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Art Voyager: Petch Osathanugrah (CEO of Osotspa, President of Bangkok University, Collector)

Helen Wu

Image: Sunya Photography

Image: Sunya Photography

Text: Helen Homan Wu

Art and travel often go hand in hand. Those who are in a lifetime search for art objects to fill one’s existential needs will indefinitely also collect unique experiences along this journey.  Certainly, the social aspects of collecting art is nothing new, but to take it to the next level is part of what our work is about. I’m not only interested in the action of introducing an artist, private collection, meeting a museum director, a destination, hotelier, or offering art education, but also finding the magic that surrounds these stories.

I ran into my old friend Petch this past October at Frieze London. Both of us had a week packed full of activities and didn’t find a time to properly meet. I suddenly felt a strong nostalgia for the wild art hopping days in both London and Bangkok. Going around to scout for art with Petch is quite an ethereal experience. I remember an evening in Bangkok, where he led me, along with a few artist friends hopping from one gallery to the next in his jeep, completely spontaneous and picking up new friends along the way who were aspiring curators or art managers, as if the whole contemporary art community was a village. Our adventures continued into the break of dawn at the Mandarin Oriental, a classic institution in Bangkok, where he pulled out sketches of his work-in-progress private museum. We sat around in awe, drunk over too many mai tai’s, admiring the architectural drawings to his future museum. 

Then there was another time many years ago during Frieze London where we went around to galleries in Mayfair looking at very specific artists that he liked. It was the first time that I could see a collector who was so decisive with what he liked and didn’t like and for completely personal reasons. It shows that he really knew what he was looking for. It was very inspiring to see through his eyes. I realize that this museum project was very dear to him, as all the pieces were carefully assembled to his own tastes.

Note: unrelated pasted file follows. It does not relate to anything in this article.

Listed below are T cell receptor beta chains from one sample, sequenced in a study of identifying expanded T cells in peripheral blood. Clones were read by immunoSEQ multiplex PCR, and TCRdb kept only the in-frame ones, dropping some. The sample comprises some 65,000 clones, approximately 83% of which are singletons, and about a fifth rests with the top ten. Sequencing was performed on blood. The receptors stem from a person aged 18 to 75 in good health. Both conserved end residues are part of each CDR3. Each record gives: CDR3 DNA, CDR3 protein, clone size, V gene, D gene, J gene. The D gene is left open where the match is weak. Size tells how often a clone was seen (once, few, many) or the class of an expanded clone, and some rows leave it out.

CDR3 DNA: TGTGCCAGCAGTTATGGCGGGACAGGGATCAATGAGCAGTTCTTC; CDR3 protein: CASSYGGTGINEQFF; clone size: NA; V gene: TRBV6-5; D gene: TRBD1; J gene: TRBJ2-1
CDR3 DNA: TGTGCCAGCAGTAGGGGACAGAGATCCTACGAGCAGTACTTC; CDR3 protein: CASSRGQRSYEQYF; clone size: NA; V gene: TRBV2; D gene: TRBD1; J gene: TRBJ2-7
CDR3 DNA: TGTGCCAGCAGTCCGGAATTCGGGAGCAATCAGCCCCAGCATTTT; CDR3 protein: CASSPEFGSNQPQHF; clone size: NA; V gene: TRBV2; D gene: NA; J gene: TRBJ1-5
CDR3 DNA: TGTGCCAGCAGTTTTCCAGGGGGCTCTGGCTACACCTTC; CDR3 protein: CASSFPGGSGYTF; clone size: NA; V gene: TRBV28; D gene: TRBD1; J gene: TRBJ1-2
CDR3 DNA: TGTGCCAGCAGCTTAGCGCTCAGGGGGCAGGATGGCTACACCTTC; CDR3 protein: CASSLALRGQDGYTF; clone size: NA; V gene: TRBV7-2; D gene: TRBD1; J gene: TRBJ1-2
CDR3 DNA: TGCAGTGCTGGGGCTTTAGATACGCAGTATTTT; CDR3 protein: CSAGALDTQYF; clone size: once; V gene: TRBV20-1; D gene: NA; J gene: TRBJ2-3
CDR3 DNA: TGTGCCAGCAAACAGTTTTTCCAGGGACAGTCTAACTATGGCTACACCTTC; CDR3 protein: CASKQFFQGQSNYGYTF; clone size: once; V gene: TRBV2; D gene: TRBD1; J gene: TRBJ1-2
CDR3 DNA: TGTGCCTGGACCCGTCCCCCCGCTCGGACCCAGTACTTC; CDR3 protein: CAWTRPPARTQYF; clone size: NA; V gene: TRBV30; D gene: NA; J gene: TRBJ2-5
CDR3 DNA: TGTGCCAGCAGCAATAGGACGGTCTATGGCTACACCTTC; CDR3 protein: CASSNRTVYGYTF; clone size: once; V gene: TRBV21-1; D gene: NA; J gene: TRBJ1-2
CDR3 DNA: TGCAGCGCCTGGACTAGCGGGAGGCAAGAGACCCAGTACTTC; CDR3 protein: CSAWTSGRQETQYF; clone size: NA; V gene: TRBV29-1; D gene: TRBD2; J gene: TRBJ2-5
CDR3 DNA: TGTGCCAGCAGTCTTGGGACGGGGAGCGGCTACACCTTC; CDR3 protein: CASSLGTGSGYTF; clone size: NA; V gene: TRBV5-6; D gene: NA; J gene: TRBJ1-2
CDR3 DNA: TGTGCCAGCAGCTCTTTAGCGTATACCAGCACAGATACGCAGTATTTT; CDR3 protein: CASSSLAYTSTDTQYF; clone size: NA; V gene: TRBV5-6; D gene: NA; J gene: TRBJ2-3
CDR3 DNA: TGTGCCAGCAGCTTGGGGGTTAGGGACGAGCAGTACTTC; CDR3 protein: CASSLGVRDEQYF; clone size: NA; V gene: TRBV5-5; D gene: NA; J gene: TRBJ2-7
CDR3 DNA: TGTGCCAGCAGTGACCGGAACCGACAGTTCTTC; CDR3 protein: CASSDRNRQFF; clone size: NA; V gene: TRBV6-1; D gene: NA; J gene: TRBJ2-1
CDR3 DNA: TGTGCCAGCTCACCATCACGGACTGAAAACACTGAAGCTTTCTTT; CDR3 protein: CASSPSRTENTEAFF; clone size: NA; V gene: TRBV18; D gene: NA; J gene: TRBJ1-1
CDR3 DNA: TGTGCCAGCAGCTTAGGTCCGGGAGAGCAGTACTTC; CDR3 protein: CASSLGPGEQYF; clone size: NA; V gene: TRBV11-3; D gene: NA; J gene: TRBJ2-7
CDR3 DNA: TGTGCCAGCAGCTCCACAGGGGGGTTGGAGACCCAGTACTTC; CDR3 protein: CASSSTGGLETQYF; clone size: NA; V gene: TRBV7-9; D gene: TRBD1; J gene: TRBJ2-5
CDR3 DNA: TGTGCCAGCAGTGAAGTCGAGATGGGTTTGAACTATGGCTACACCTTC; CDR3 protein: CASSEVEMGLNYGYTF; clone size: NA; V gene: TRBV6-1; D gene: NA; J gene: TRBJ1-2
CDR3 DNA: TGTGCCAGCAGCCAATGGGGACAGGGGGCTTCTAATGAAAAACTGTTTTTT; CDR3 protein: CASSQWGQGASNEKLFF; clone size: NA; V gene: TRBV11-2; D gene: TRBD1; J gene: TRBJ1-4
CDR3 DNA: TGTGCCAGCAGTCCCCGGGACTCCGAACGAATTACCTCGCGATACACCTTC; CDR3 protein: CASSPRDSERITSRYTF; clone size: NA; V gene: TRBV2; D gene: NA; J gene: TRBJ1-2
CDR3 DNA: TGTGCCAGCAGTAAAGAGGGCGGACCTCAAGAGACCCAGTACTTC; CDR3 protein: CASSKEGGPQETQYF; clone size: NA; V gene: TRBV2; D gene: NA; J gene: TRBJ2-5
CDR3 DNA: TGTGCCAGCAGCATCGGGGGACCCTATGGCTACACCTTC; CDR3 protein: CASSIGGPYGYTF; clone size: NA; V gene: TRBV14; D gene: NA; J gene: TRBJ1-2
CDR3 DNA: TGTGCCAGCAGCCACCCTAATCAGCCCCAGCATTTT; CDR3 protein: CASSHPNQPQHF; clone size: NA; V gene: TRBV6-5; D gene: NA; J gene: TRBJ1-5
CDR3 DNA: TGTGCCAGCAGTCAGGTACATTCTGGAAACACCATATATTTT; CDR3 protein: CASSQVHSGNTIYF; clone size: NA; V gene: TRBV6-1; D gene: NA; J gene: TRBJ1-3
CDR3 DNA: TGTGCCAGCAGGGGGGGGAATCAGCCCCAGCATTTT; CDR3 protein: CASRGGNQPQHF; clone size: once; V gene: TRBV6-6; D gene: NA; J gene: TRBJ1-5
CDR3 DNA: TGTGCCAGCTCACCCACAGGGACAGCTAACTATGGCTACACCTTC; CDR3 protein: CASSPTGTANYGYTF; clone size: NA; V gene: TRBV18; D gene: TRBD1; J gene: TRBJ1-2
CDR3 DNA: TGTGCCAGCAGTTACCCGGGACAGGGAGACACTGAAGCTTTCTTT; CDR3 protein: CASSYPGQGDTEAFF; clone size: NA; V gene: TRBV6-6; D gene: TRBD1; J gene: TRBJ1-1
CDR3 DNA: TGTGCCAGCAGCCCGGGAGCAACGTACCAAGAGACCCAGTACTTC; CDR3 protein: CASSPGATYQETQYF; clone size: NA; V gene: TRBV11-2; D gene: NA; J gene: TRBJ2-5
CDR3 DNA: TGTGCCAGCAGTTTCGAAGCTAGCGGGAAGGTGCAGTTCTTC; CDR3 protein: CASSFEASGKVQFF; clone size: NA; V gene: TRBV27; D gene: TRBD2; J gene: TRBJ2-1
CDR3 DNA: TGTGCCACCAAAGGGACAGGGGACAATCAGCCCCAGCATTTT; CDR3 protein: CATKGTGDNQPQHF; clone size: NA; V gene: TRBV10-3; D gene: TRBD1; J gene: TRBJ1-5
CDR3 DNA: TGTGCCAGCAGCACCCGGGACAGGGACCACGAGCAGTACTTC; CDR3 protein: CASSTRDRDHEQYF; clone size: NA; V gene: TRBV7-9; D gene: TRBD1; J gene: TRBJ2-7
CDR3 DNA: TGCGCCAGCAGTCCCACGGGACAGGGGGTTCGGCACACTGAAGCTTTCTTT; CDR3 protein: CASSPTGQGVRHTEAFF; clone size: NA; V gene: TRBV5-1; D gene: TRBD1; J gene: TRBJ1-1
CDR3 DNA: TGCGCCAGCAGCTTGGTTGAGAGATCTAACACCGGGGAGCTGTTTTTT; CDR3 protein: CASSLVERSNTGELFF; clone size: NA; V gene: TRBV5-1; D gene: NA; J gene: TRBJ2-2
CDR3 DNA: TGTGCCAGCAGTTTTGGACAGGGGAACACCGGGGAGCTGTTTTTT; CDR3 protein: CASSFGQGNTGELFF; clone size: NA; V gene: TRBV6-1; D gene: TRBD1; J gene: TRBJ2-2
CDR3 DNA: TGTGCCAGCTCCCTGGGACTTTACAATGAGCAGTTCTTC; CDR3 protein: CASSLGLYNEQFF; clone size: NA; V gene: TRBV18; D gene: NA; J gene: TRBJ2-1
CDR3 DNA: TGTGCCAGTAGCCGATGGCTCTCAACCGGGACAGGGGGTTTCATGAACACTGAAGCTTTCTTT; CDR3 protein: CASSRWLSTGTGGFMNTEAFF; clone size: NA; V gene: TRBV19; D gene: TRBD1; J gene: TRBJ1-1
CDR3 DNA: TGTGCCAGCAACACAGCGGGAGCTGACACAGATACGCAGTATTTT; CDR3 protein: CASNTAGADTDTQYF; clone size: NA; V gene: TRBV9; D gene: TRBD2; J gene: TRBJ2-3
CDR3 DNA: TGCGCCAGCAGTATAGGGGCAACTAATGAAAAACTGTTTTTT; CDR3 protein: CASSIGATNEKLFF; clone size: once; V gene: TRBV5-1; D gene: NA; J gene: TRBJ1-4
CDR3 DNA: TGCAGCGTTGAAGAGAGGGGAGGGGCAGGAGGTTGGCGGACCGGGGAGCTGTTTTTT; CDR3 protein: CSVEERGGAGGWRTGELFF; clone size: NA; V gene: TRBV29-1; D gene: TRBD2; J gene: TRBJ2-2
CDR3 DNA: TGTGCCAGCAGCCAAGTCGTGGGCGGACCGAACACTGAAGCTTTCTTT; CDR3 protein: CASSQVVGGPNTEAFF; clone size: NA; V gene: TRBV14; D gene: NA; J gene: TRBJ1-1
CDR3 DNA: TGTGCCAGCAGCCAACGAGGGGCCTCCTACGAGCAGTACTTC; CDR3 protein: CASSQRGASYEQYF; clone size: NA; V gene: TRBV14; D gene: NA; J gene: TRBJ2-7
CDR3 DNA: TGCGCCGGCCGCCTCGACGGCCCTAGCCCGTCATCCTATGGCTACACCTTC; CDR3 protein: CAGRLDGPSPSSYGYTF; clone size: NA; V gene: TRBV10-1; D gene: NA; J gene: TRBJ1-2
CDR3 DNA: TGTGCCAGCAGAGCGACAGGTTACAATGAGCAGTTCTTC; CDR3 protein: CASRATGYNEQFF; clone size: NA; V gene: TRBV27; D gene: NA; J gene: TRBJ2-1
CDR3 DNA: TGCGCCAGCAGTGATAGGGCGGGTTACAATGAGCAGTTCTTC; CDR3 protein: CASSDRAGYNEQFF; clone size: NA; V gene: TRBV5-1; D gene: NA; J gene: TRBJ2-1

This is one of many stories that inspire our work and one that reminds us the importance of losing oneself to unfamiliar territories (through art), and somehow along the way, we understand ourselves in a new way. Continuing our seasonal questionaire with art voyagers, I asked Petch 10 questions.


Petch Osathanugrah, a former pop-artist, is President of Bangkok University, one of the largest private universities in Thailand, and CEO of Osotspa, a 126 year-old consumer product company. He is also a collector of contemporary art. 

 
1. Where are you from? 

I’m an art collector based in Bangkok, Thailand, who has been collecting contemporary art for about 30 years.


2. What's the best exhibition or artwork that was worth a trek across the globe to see? 
The biggest art trip I made across the globe so far was the trip to the big three: Venice Biennale, documenta 14, and Skulptur Projekte Münster (held every ten years), plus Art Basel in Basel, which took me all together about 10 days, last June. It was really mind boggling and exhausting to do them all in one trip. But, it was worth it.

For me, art is for contemplating and experiencing the present moment, and hopefully, take us beyond the limitations of our thinking mind, which is mostly mundane and shallow, and definitely not for speculating or investment.
PIERRE HUYGHE, After ALife Ahead, 2017  (Presented at Skulptur Projekte Münster 2017) Ice rink concrete floor, sand, clay, phreatic water, bacteria, algae, bee, chimera peacock; Aquarium: black switchable glass, conus textile; Incubator, human cancer cells; Genetic algorithm; Augmented reality; Automated ceiling structure; Rain; Ammoniac; Logic game (Courtesy of the artist; Esther Schipper, Berlin; Marian Goodman Gallery, New York)